Is erectile dysfunction the result of heart disease?

Dr. Michael Roizen, MD
Internal Medicine
It sure can be. Most cases of erectile dysfunction (ED) have physical causes, and the most common ones are cardiovascular. Your blood needs to flow well, so your penis can get hard and stay that way long enough to have satisfying sex. The same cardiovascular problems that can lead to heart disease just might affect your penis first. These include high blood pressure and high blood cholesterol levels. Think of your penis as a health dipstick. It’s your early warning system. If you are having problems with blood flow down below, it’s a wakeup call to pay more attention to your cardiovascular health. See your doctor to check out your heart’s health. It is certainly possible that your ED is the result of other causes, but a cardiovascular problem is the most common cause.
Harris H. McIlwain, MD
Men who develop erectile dysfuntion (ED) or impotence because of blood flow problems may have underlying heart disease even though they are not experiencing any other symptoms, according to some researchers. The findings of the link between ED and heart disease provide another important reason why men should undergo a thorough health examination rather than simply take medications to treat the impotency.
Unofficial Guide to Impotence

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Unofficial Guide to Impotence

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Erectile dysfunction (ED) may be an early warning sign of heart disease. Studies show that ED often happens before heart disease is diagnosed in men. If you have ED, get checked out by your doctor or a cardiologist. Prompt treatment of  heart disease can help you live an active life, and restore your ability to have a fulfilling sex life.
Dr. Mehmet Oz, MD
Cardiology (Cardiovascular Disease)
For a man who develops heart disease, it's like adding insult to injury: The same problems that can cause heart attacks can also produce erectile dysfunction.

Heart disease is a general term for a variety of conditions that can trigger heart attacks and other cardiovascular problems. The leading cause of heart attacks is narrowed or clogged arteries, a problem called atherosclerosis. If arteries feeding blood to the heart develop atherosclerosis, you can have a heart attack. Likewise, when arteries that deliver blood to the penis become narrowed or clogged, a man can end up with erectile dysfunction.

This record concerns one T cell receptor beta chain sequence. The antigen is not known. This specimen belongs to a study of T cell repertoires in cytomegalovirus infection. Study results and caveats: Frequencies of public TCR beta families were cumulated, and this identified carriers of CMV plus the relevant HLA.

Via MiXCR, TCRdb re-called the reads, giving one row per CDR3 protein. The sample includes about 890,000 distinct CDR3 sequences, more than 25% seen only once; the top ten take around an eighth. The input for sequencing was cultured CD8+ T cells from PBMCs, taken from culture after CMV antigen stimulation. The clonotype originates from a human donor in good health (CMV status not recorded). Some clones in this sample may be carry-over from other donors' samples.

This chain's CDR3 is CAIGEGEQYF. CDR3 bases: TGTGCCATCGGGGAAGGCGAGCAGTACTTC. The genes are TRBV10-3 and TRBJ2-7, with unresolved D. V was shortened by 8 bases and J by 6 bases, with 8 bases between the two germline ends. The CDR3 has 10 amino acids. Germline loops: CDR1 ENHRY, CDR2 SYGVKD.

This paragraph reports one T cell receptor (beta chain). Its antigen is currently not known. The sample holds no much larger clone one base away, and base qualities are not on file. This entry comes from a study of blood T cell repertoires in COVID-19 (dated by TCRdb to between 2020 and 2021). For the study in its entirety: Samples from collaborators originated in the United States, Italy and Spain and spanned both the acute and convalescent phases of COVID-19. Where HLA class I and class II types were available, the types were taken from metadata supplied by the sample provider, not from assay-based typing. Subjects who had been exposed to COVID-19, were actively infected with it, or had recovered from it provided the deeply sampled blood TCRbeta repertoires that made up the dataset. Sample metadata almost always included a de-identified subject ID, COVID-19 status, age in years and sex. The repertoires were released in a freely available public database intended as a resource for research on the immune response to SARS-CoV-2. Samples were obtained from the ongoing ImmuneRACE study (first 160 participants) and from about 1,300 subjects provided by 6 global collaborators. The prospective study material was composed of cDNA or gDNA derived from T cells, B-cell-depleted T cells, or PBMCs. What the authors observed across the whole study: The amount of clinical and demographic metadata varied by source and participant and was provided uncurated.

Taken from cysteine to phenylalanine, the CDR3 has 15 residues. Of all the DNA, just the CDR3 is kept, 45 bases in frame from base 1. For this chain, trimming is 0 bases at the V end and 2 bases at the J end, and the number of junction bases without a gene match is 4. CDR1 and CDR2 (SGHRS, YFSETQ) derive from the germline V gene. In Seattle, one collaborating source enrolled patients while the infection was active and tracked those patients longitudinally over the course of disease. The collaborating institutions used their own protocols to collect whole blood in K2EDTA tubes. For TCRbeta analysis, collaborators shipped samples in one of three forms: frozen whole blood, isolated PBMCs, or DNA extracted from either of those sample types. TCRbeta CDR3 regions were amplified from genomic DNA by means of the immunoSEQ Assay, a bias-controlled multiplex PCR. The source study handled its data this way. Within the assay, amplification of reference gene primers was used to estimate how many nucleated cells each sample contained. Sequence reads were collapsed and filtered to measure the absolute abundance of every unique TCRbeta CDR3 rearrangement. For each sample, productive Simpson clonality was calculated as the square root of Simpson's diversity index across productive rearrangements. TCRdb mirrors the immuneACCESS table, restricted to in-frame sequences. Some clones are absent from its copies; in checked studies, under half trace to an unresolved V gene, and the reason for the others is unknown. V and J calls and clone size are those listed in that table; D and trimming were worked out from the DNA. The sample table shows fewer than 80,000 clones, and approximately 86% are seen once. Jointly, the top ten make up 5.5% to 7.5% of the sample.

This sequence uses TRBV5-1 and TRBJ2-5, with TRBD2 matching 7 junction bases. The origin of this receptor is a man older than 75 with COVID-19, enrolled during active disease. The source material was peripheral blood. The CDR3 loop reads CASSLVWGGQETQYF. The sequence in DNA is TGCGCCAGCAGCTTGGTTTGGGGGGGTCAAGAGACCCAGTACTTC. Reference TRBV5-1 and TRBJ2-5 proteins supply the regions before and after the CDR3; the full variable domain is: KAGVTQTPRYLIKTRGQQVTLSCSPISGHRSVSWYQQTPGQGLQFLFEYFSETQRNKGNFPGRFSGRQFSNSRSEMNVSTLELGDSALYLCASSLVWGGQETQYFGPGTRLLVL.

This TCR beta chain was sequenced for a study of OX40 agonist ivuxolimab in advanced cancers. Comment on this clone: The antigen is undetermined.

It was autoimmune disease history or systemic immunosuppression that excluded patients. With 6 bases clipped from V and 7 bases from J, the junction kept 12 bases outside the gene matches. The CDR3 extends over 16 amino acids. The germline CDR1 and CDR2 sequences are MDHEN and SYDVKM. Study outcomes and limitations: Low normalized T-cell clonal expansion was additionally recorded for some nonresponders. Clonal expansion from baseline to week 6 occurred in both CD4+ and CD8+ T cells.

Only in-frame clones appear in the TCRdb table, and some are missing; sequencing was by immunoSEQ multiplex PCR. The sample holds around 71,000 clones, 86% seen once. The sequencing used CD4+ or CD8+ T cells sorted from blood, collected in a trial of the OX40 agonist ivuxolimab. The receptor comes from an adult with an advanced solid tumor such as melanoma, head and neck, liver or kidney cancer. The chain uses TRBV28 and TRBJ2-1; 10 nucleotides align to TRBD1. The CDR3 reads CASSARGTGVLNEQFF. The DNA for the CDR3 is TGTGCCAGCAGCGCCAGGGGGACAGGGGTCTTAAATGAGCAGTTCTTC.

There is little doubt that erectile dysfunction and heart disease are closely linked. One study found that a man who has erectile dysfunction has double the risk for suffering a heart attack. Don't ignore erectile dysfunction. It could be a sign that you have even more serious problems to deal with.

Erectile dysfunction (ED) is a complicated problem that involves the brain, hormones, nerves, muscles, blood vessels, and emotions. When you have ischemic heart disease (narrowing or blockage of blood vessels), the following factors can contribute to sexual problems:

  • It is possible that blood vessels in the penis may become clogged with a fatty substance called plaque, much like the arteries in your heart. Without adequate blood flow to the penis, it becomes more difficult to obtain and maintain an erection.
  • When you also have diabetes, which affects many people with heart disease, neuropathy (the long-term damage to your nerves as a result of high blood sugar) may affect your ability to obtain and maintain an erection.
  • Certain heart medications such as beta-blockers may affect the physiological steps involved in sexual arousal. 
  • And especially if you have had a heart event, psychological factors may also get in the way of an erection. You may be afraid that sex will strain your heart, cause more heart problems, or even cause death.
Talking about your heart-related sexual activity concerns with your doctor will help alleviate your fears and help you find the underlying causes of ED so that you may start looking for solutions.

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Important: This content reflects information from various individuals and organizations and may offer alternative or opposing points of view. It should not be used for medical advice, diagnosis or treatment. As always, you should consult with your healthcare provider about your specific health needs.